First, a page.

Home      Spygate Conspiracy         NBA Games Fixed      WNBA Palace Brawl       Aliens Exist Says Astronaut        HGH in NFL      Chinese Gymnasts

Contact Us at asterisk @tinfoilonmyhead.com
A-Roid Owns Up as Failed Test Surfaces


MediaVault - Read These
for more Info on the
A-Rod PED Conspiracy

Sources tell SI Alex Rodriguez tested
positive for steroids in 2003

Sports Illustrated.com
by: Selena Roberts and David Epstein

A-Rod admits, regrets use of PED's

MLB Home Run Leaders Stats Page

(Change the year at the end of the link
to see HR leaders dating back to 1876)
  Sports Illustrated was the first to uncover a Major League Baseball survey testing, which took place in 2003, that listed 104 players who had tested positive for performance enhancing drugs. This afternoon baseball's poster boy, Alex Rodriguez, who was on that list of players, has come forward in an interview with ESPN's Peter Gammons admitting the use of performance enhancing drugs from 2001 - 2003.

Remember when 50 home runs was a rarity in Major League Baseball? When the thought of multiple guys hitting 50 in the same year was damn near impossible? It was the 1980's, an entire decade during which not one major league ball player hit 50 home runs. In 1990, Cecil Fielder hit 51 and then it's wasn't until 1995, when Albert Belle blasted 50 homers, that we saw another player equal the feat (see the chart at the left). After the 1995 season, all of a sudden 50 home runs was eclipsed with regularity. Since 1995, 14 players hit 50 or more home runs twenty-three times ... remember Brady Anderson? Look at the number of 40+ home run hitters over the same time span and compare those numbers to players hitting 40+ in the early nineties. So what happened around that timeframe to bring about such a dramatic swing in home run production, you ask?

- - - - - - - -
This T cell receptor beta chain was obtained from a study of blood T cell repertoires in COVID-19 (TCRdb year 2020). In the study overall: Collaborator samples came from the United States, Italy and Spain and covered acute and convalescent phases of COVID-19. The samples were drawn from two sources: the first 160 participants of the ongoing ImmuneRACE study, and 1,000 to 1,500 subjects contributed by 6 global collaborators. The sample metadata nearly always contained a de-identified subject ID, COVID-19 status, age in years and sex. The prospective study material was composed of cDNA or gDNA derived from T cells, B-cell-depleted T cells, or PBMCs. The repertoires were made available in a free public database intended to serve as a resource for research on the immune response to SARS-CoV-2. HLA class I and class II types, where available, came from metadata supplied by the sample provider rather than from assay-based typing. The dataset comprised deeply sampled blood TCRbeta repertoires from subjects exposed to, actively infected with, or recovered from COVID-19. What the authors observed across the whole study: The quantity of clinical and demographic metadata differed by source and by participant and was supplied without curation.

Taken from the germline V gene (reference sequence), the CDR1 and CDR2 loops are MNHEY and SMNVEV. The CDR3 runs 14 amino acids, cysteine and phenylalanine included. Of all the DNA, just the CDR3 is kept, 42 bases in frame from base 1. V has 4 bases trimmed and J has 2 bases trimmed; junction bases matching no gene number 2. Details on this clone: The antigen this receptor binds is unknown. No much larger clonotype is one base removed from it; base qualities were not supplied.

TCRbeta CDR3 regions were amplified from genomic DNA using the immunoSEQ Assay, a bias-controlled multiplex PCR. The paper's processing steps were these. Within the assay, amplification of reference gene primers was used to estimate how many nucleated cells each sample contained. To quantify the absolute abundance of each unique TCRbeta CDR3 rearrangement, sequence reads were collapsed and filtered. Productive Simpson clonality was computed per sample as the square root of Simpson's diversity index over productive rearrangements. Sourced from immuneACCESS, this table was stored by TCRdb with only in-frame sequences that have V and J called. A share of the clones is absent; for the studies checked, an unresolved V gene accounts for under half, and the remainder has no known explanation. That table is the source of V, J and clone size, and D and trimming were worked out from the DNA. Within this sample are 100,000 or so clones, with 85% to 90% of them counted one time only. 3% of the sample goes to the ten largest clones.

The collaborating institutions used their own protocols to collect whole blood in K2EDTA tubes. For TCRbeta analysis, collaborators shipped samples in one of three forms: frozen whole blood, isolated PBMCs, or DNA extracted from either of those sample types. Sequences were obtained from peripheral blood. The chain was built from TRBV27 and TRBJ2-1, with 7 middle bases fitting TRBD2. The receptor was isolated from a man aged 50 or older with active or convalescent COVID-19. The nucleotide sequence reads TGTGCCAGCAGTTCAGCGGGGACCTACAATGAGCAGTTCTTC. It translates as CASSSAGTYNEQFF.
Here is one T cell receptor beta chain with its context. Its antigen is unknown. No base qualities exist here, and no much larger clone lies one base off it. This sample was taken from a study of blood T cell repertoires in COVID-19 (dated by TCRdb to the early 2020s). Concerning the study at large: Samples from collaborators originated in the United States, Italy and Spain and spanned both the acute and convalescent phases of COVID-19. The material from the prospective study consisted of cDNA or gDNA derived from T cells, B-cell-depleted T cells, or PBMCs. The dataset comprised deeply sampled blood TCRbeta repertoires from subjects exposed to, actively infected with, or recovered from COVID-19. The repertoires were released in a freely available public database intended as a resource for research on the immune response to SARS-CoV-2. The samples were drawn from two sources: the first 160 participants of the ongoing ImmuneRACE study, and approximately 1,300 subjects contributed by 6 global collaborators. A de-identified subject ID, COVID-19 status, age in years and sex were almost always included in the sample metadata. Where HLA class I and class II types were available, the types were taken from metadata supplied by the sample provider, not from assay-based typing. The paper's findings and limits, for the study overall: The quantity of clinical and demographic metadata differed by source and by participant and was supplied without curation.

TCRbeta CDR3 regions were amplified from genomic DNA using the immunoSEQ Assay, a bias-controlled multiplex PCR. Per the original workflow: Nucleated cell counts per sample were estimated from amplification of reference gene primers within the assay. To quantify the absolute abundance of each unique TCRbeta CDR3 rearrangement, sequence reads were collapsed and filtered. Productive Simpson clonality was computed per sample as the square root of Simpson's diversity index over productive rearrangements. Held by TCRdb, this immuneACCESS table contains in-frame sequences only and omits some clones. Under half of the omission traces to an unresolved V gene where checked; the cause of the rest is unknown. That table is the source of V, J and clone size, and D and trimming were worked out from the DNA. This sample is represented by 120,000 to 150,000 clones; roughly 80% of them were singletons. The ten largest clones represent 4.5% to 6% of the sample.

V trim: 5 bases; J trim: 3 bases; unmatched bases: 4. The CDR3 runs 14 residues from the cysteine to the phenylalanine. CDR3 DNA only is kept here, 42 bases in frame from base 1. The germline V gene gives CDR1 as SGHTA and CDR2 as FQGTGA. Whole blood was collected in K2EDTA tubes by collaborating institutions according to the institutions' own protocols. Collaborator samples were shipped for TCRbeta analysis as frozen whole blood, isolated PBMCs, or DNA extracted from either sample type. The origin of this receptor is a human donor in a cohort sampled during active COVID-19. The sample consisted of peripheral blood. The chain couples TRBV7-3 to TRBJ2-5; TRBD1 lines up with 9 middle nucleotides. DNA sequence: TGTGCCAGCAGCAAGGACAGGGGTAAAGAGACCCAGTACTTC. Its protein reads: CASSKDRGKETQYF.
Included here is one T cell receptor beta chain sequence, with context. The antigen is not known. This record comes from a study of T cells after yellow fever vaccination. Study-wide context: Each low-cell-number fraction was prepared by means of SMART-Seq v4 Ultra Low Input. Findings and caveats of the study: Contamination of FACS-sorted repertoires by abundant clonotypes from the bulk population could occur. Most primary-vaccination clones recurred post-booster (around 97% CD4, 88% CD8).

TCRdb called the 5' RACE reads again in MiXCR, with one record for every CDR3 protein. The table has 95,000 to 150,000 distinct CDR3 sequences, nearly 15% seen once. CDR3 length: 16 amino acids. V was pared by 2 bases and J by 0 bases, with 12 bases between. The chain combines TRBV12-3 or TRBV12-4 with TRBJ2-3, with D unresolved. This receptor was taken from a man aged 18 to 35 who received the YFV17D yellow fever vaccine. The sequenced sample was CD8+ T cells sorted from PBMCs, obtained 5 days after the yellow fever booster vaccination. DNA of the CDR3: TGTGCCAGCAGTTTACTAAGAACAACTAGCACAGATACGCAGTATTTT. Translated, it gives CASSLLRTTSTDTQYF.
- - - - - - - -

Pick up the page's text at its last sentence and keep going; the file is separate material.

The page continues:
Well ... two strike shortened seasons caused frustrated fans to turn their backs on major league baseball for one. Owners were losing money as ballparks looked like ghost towns and the momentum of the baseball machine slowed to a crawl.  Strike-weary, embittered fans stayed home instead of heading to the ballpark as attention turned away from our national pasttime. Baseball needed something to bring its fans back to the game, to atone for the betrayal of a canceled World Series. Then all of a sudden, as if right on cue, there was surge in home run production. Baseballs were flying out of major league ballparks in unprecedented numbers. There were suspicions of a more tightly wound ball, corked bats, hitters that had finally caught up with pitchers, the purity of the game was at stake and we were making excuses! But the truth is coming to light. Itís becoming more and more evident that Major League Baseball apparently turned a blind eye to the steroid use that was running rampant throughout the league during our so-called "steroid era". Well the chickens are coming home to roost, my friends. A-Rod drops a bomb this week and there remain 103 other athletes on that list that have also tested positive for PEDís.  I'm waiting for allegations to surface that the MLB actually encouraged it's athletes to begin using for the betterment of the game. Whether steroid use was encouraged or not, one thing is clear ... MLB ballplayers got the message.

My issue with the entire situation is the purity of the game. Since the 1870ís professional baseball has been a mainstay in this country. The Pro Baseball Hall of Fame has stood as hallowed ground, honoring the best of our game and preserving the gameís integrity. It stands as a measuring stick to compare the accomplishments of athletes of the past to athletes of our current era. I agree that records are made to be broken. As guys get bigger and stronger, as training and nutrition methods improve, as medical technology prolongs careers, eventually these records will fall. But when chemicals that are designed for athletic performance improvement enter the equation, there is no purity. How can athletes of the steroid era seriously be considered to be on par with baseballís icons? Ruth, Maris, Mantle, Aaron.